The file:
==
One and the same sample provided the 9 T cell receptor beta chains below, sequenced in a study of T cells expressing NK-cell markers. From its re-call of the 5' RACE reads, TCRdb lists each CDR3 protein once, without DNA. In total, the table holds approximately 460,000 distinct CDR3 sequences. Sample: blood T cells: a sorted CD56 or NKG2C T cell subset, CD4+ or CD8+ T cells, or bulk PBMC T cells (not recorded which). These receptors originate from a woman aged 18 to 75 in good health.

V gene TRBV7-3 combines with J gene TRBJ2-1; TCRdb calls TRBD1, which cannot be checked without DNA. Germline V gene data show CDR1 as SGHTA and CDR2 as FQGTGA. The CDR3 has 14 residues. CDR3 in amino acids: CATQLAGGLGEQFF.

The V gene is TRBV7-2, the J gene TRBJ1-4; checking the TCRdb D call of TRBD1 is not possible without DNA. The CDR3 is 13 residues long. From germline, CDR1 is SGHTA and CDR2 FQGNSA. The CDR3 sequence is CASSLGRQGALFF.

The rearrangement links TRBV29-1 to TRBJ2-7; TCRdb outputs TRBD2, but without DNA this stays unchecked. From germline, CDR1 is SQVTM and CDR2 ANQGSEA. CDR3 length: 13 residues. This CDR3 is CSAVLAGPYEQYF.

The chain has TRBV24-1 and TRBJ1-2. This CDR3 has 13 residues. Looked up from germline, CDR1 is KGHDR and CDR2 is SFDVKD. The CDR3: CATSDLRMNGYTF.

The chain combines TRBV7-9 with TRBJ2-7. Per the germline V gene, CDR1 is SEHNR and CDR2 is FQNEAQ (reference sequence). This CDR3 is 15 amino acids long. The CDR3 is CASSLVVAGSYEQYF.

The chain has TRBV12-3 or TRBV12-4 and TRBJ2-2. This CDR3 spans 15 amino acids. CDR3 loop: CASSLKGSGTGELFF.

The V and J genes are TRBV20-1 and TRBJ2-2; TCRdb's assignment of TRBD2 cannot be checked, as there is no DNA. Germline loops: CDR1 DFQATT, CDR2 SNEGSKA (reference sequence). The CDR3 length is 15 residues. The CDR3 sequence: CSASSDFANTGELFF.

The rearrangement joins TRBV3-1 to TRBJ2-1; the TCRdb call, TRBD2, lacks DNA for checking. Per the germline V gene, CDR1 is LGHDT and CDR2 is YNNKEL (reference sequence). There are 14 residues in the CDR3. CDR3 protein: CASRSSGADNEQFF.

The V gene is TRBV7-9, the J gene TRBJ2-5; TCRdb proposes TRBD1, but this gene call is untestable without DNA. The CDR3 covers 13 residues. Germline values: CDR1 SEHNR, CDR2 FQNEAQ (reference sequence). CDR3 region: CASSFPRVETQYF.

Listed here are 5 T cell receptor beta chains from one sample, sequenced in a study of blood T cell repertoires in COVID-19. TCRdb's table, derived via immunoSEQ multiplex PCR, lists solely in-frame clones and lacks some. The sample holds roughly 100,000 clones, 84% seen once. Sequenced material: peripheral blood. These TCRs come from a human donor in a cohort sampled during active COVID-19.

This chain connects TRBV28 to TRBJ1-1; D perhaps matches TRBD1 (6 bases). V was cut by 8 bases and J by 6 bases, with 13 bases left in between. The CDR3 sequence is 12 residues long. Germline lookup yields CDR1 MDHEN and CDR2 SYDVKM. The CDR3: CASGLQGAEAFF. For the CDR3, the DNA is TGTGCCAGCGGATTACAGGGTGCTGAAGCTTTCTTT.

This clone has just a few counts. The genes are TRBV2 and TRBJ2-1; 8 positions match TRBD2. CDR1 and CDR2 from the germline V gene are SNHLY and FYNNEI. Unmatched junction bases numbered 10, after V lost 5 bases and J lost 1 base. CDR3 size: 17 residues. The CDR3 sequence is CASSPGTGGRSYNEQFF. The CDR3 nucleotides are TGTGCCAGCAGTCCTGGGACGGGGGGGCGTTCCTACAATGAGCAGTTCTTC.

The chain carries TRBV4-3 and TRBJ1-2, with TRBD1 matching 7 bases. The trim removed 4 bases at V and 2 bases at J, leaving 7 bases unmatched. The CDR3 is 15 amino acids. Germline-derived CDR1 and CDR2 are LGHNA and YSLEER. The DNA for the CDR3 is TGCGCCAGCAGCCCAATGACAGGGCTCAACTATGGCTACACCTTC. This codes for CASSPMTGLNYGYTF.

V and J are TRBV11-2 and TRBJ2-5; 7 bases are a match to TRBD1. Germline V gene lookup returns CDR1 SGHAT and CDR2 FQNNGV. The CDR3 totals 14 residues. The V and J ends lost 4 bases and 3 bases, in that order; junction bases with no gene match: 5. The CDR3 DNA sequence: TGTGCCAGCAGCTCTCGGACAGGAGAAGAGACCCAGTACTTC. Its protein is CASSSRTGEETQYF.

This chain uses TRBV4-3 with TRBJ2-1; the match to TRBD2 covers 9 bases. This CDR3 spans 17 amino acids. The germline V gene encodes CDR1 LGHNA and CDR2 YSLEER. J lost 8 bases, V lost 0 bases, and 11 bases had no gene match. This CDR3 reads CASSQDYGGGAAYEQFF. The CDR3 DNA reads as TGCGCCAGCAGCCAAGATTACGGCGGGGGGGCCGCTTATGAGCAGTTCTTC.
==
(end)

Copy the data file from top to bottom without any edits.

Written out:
One and the same sample provided the 9 T cell receptor beta chains below, sequenced in a study of T cells expressing NK-cell markers. From its re-call of the 5' RACE reads, TCRdb lists each CDR3 protein once, without DNA. In total, the table holds approximately 460,000 distinct CDR3 sequences. Sample: blood T cells: a sorted CD56 or NKG2C T cell subset, CD4+ or CD8+ T cells, or bulk PBMC T cells (not recorded which). These receptors originate from a woman aged 18 to 75 in good health.

V gene TRBV7-3 combines with J gene TRBJ2-1; TCRdb calls TRBD1, which cannot be checked without DNA. Germline V gene data show CDR1 as SGHTA and CDR2 as FQGTGA. The CDR3 has 14 residues. CDR3 in amino acids: CATQLAGGLGEQFF.

The V gene is TRBV7-2, the J gene TRBJ1-4; checking the TCRdb D call of TRBD1 is not possible without DNA. The CDR3 is 13 residues long. From germline, CDR1 is SGHTA and CDR2 FQGNSA. The CDR3 sequence is CASSLGRQGALFF.

The rearrangement links TRBV29-1 to TRBJ2-7; TCRdb outputs TRBD2, but without DNA this stays unchecked. From germline, CDR1 is SQVTM and CDR2 ANQGSEA. CDR3 length: 13 residues. This CDR3 is CSAVLAGPYEQYF.

The chain has TRBV24-1 and TRBJ1-2. This CDR3 has 13 residues. Looked up from germline, CDR1 is KGHDR and CDR2 is SFDVKD. The CDR3: CATSDLRMNGYTF.

The chain combines TRBV7-9 with TRBJ2-7. Per the germline V gene, CDR1 is SEHNR and CDR2 is FQNEAQ (reference sequence). This CDR3 is 15 amino acids long. The CDR3 is CASSLVVAGSYEQYF.

The chain has TRBV12-3 or TRBV12-4 and TRBJ2-2. This CDR3 spans 15 amino acids. CDR3 loop: CASSLKGSGTGELFF.

The V and J genes are TRBV20-1 and TRBJ2-2; TCRdb's assignment of TRBD2 cannot be checked, as there is no DNA. Germline loops: CDR1 DFQATT, CDR2 SNEGSKA (reference sequence). The CDR3 length is 15 residues. The CDR3 sequence: CSASSDFANTGELFF.

The rearrangement joins TRBV3-1 to TRBJ2-1; the TCRdb call, TRBD2, lacks DNA for checking. Per the germline V gene, CDR1 is LGHDT and CDR2 is YNNKEL (reference sequence). There are 14 residues in the CDR3. CDR3 protein: CASRSSGADNEQFF.

The V gene is TRBV7-9, the J gene TRBJ2-5; TCRdb proposes TRBD1, but this gene call is untestable without DNA. The CDR3 covers 13 residues. Germline values: CDR1 SEHNR, CDR2 FQNEAQ (reference sequence). CDR3 region: CASSFPRVETQYF.

Listed here are 5 T cell receptor beta chains from one sample, sequenced in a study of blood T cell repertoires in COVID-19. TCRdb's table, derived via immunoSEQ multiplex PCR, lists solely in-frame clones and lacks some. The sample holds roughly 100,000 clones, 84% seen once. Sequenced material: peripheral blood. These TCRs come from a human donor in a cohort sampled during active COVID-19.

This chain connects TRBV28 to TRBJ1-1; D perhaps matches TRBD1 (6 bases). V was cut by 8 bases and J by 6 bases, with 13 bases left in between. The CDR3 sequence is 12 residues long. Germline lookup yields CDR1 MDHEN and CDR2 SYDVKM. The CDR3: CASGLQGAEAFF. For the CDR3, the DNA is TGTGCCAGCGGATTACAGGGTGCTGAAGCTTTCTTT.

This clone has just a few counts. The genes are TRBV2 and TRBJ2-1; 8 positions match TRBD2. CDR1 and CDR2 from the germline V gene are SNHLY and FYNNEI. Unmatched junction bases numbered 10, after V lost 5 bases and J lost 1 base. CDR3 size: 17 residues. The CDR3 sequence is CASSPGTGGRSYNEQFF. The CDR3 nucleotides are TGTGCCAGCAGTCCTGGGACGGGGGGGCGTTCCTACAATGAGCAGTTCTTC.

The chain carries TRBV4-3 and TRBJ1-2, with TRBD1 matching 7 bases. The trim removed 4 bases at V and 2 bases at J, leaving 7 bases unmatched. The CDR3 is 15 amino acids. Germline-derived CDR1 and CDR2 are LGHNA and YSLEER. The DNA for the CDR3 is TGCGCCAGCAGCCCAATGACAGGGCTCAACTATGGCTACACCTTC. This codes for CASSPMTGLNYGYTF.

V and J are TRBV11-2 and TRBJ2-5; 7 bases are a match to TRBD1. Germline V gene lookup returns CDR1 SGHAT and CDR2 FQNNGV. The CDR3 totals 14 residues. The V and J ends lost 4 bases and 3 bases, in that order; junction bases with no gene match: 5. The CDR3 DNA sequence: TGTGCCAGCAGCTCTCGGACAGGAGAAGAGACCCAGTACTTC. Its protein is CASSSRTGEETQYF.

This chain uses TRBV4-3 with TRBJ2-1; the match to TRBD2 covers 9 bases. This CDR3 spans 17 amino acids. The germline V gene encodes CDR1 LGHNA and CDR2 YSLEER. J lost 8 bases, V lost 0 bases, and 11 bases had no gene match. This CDR3 reads CASSQDYGGGAAYEQFF. The CDR3 DNA reads as TGCGCCAGCAGCCAAGATTACGGCGGGGGGGCCGCTTATGAGCAGTTCTTC.